Aug. 23rd, 2007

bringmethatnpc: (cabin boy)
On a beautiful day in the Caribbean, the drums roll.

A soldier's officious voice rings out, matter-of-fact and crisp, as the cart piled high with corpses is wheeled through the yard, and an empty one takes its place. “The condemned are hereby sentenced to hang by the neck until dead.”

The long line of the condemned, snaking through the yard and beyond, shuffles forward in defeat, the threatening muskets of the soldiers of the East India Trading Company doing their work. Six strangers take the hollow, echoing steps up to the hallows, irons clanking, and find their places beneath the nooses. The lone woman among them breathes unsteadily, her face streaked with tears.

The final set of footsteps makes next-to-no sound, as the young cabin boy climbs the stairs. His face streaked with dirt, lank hair falling in his eyes, he looks up at the noose twisting in the warm breeze several feet above his head. He lowers his gaze, watching the doubloon in his manackled hands as he slowly turns it between his fingers.

He sings softly to himself, his voice a low, steadying mumble. “The king and his men stole the queen from her bed.” The wind toys with his ragged sleeves and ruffles his hair, and he barely hears the rising roll of the drums again. His voice rises, high and true. “And bound her in her bones.”

The black-clad executioner crosses behind him, and the cabin boy sings louder, shaking his head once to himself as the heavy footsteps set the gallows to creaking. He will not look. “The seas be ours, and by the powers...” He bites his lower lip for the beat's rest, and then he raises his head, defiant and afraid, as he looks up into the blue, blue Caribbean sky. “Where we will, we’ll roam.”

The barrel hits the wooden gallows with a loud thud, directly in front of the cabin boy. The executioner's hands are large and cold, and he lifts the boy up onto the barrel in one heave. The boy falls silent as the noose is fitted around his neck, and he watches the way that the light catches his coin, his mouth shut tightly.

The condemned man to the left of the cabin boy stares at the ground, dark eyes defeated, and when he murmurs, “Yo ho,” it starts out weak, like the last gasp of a dying man. “All hands,” he sings, quiet and shaky, “hoist the colours high.”

The cabin boy's eyes dart to the side, and he begins the next line -- with a chorus of six adult voices. “Heave ho,” sing the seven with ropes around their necks, and that is when something curious begins to happen.

The next seven condemned to take the gallows take up the song, and the next seven, and the next seven. “Thieves and beggars, never shall we die.”

The song ripples through the line of prisoners, growing stronger by the second. “Yo ho,” pirates and whores and thieves sing together, their voices coming together into one strong, resonant roar. They stomp in time to the song, leaning toward the few East India Trading Company soldiers guarding the line, and the yard echoes with the rattle and clank of manacles and chains. “All together, hoist the colours high!”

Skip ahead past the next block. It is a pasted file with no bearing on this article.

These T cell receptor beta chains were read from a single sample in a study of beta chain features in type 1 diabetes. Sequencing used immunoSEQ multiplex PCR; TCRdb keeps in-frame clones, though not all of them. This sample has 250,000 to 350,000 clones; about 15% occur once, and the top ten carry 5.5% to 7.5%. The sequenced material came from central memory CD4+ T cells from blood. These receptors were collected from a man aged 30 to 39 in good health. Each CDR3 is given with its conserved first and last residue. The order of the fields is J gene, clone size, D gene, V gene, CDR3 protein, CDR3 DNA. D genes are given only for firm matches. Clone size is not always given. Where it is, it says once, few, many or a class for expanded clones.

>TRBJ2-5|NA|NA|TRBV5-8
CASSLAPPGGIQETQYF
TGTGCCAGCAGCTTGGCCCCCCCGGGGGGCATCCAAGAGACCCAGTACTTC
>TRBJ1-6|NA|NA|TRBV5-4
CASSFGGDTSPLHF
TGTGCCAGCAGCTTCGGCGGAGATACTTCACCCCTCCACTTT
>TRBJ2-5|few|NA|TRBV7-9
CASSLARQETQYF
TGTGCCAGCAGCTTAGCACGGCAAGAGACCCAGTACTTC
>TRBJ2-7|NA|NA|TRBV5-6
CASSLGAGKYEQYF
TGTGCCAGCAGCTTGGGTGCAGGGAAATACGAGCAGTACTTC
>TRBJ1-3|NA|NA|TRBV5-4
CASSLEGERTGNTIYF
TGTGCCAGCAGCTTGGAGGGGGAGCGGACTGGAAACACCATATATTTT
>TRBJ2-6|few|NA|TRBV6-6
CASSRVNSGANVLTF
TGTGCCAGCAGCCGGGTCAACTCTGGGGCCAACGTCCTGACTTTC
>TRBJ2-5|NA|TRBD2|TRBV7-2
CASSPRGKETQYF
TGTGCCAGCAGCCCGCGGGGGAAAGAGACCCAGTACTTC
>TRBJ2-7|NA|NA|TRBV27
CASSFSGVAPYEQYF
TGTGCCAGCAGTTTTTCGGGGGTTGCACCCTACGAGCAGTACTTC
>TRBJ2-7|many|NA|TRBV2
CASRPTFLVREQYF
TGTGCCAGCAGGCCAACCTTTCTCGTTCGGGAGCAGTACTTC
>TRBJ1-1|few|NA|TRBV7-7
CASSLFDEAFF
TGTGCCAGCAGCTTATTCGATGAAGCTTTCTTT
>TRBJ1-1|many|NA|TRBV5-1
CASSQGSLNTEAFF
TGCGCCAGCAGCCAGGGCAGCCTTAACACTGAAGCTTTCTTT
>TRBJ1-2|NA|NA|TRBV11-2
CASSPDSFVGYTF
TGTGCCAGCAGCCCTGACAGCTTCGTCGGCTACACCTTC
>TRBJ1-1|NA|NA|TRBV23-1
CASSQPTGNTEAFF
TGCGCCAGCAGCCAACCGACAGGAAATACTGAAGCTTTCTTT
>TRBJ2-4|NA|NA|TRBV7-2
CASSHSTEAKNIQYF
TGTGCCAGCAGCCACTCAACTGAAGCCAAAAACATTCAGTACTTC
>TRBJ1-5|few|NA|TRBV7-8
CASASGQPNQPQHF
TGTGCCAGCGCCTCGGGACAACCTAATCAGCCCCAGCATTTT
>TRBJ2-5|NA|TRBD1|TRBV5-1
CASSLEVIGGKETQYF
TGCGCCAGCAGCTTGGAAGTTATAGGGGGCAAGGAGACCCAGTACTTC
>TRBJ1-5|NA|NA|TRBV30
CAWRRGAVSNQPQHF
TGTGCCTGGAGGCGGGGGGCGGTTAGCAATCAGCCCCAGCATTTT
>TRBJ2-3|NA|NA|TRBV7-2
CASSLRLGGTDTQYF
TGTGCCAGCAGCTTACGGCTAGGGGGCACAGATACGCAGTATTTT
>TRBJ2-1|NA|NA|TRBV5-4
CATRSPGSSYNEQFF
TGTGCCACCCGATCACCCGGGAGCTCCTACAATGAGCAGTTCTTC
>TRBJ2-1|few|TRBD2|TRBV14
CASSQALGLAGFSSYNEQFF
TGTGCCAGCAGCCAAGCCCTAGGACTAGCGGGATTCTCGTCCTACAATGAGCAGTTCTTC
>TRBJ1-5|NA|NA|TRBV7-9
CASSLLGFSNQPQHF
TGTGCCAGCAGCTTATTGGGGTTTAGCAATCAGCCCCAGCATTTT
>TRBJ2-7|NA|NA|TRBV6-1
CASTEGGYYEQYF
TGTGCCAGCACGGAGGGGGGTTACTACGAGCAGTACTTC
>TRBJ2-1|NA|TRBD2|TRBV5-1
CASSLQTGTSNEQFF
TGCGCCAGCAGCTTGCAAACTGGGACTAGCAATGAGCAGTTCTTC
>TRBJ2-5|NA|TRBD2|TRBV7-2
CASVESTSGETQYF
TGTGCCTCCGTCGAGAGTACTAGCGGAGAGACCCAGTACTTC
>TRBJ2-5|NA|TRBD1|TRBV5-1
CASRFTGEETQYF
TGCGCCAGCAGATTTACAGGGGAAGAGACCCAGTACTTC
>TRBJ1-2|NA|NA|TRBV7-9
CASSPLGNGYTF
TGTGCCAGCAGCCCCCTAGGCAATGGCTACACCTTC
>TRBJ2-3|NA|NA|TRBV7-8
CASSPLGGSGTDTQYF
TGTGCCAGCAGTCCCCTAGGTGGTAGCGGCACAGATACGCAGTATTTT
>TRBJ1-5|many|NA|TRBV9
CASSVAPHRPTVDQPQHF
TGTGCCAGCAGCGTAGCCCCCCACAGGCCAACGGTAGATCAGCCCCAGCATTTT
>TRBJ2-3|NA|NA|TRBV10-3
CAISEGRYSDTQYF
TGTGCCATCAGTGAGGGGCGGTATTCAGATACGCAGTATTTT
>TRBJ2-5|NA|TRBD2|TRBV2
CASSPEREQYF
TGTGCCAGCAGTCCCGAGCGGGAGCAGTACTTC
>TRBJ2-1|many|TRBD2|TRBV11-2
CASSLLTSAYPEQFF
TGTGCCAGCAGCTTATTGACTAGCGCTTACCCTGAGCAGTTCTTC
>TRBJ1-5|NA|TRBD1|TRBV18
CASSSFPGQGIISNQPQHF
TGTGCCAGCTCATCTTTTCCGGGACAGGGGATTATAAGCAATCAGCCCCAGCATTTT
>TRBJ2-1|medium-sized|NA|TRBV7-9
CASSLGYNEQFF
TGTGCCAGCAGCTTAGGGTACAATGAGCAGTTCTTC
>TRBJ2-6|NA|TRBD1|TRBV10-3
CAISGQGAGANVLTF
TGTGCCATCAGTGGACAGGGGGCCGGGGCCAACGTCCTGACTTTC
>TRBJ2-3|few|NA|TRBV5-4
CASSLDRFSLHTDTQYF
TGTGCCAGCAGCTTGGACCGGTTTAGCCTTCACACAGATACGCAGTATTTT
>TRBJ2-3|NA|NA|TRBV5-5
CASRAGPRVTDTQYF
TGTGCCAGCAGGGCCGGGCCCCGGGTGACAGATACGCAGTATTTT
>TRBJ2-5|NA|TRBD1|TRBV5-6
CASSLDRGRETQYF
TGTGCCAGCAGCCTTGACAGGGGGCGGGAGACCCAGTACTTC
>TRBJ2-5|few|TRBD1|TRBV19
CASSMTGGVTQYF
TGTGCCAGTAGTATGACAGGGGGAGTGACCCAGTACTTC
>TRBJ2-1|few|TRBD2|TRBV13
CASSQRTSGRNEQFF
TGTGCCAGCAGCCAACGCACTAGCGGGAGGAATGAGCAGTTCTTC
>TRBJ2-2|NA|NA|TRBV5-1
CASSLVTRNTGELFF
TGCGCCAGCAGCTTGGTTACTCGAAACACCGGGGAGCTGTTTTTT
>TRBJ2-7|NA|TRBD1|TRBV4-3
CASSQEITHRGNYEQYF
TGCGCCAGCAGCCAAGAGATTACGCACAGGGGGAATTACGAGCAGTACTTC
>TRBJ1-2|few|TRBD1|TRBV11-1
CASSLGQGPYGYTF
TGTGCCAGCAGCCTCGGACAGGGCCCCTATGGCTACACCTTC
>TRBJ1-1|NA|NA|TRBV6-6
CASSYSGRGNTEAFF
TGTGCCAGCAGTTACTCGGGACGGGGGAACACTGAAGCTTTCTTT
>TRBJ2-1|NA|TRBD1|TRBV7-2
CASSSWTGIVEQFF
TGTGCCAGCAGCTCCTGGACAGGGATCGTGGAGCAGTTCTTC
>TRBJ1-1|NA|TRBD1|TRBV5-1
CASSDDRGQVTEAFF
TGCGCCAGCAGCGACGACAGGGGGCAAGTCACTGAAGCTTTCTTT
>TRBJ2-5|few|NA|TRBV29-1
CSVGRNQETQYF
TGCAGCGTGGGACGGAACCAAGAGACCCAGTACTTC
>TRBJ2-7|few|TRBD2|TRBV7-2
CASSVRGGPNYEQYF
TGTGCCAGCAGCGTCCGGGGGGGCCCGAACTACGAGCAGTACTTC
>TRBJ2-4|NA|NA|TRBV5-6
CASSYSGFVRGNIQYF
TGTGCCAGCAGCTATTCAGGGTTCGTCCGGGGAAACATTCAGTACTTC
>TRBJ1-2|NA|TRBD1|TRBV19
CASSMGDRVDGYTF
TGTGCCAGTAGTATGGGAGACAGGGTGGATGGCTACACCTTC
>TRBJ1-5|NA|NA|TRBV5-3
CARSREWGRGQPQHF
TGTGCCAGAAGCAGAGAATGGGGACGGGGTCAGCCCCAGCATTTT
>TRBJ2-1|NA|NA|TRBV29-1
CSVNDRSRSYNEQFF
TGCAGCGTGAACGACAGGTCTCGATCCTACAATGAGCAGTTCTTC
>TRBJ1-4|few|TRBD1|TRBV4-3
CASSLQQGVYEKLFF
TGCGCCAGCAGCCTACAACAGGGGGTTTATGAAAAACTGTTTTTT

The outnumbered soldiers cast wary glances at each other and begin to back away from the glaring, snarling, spitting, furiously proud prisoners.

On the gallows, the cabin boy's voice soars. “Heave ho, thieves and beggars.” The boy closes his hand tight on his coin and lifts his eyes to the heavens. “Never shall we die!”

The executioner pulls the lever.

A coin spirals down into the dirt as one pair of feet dangles limp in the breeze, high above the other six.
bringmethatnpc: (edinburgh trader)
Today the Pacific honors its name. It's one of those days the sea is dark blue and the sky is a lighter blue, and the line of the horizon between them is a perfect circle, and both are like twin tin plates reflecting the merciless heat of the sun. The wind is barely enough to push the stolen Spanish ship forwards towards Singapore, but not little enough to excuse the crew from work.

The scaffold rises in the middle of the fort's yard like the sun-bleached skeleton of a shipwreck. A monotone voice numbers the list of new crimes punishable by death under the East India Trading Company rule as the line of chained figures marches forwards.

So while below deck some people conspire to jump ship early and head for a certain temple, above deck sailors work in a dull silence under the stifling sun. The only sounds are the splash of the waves as the prow cuts through them and the creaking of the wood and the rigging.

Funny thing, how these little sounds can combine in a way that almost, almost sounds like they had a rhythm of their own, isn't it?

A thin, trembling voice rises from the gallows. The boy slowly turns the coin in his hands, eyes low.

" The king and his men
stole the queen from her bed
and bound her in her Bones."

How the wind and the voice of the ship itself seems to insinuate a melody into the crew's minds as they go about their duties.

"The seas be ours
and by the powers
where we will we’ll roam."

And through the rattling of chains, and the cry of the seagulls, hidden in the splash of the waves ashore and the howl of the Atlantic winds. In the crashing of glass and the roar of the cannon,  the song travels. And those for whom its sung, even those who don't know yet, hear it.


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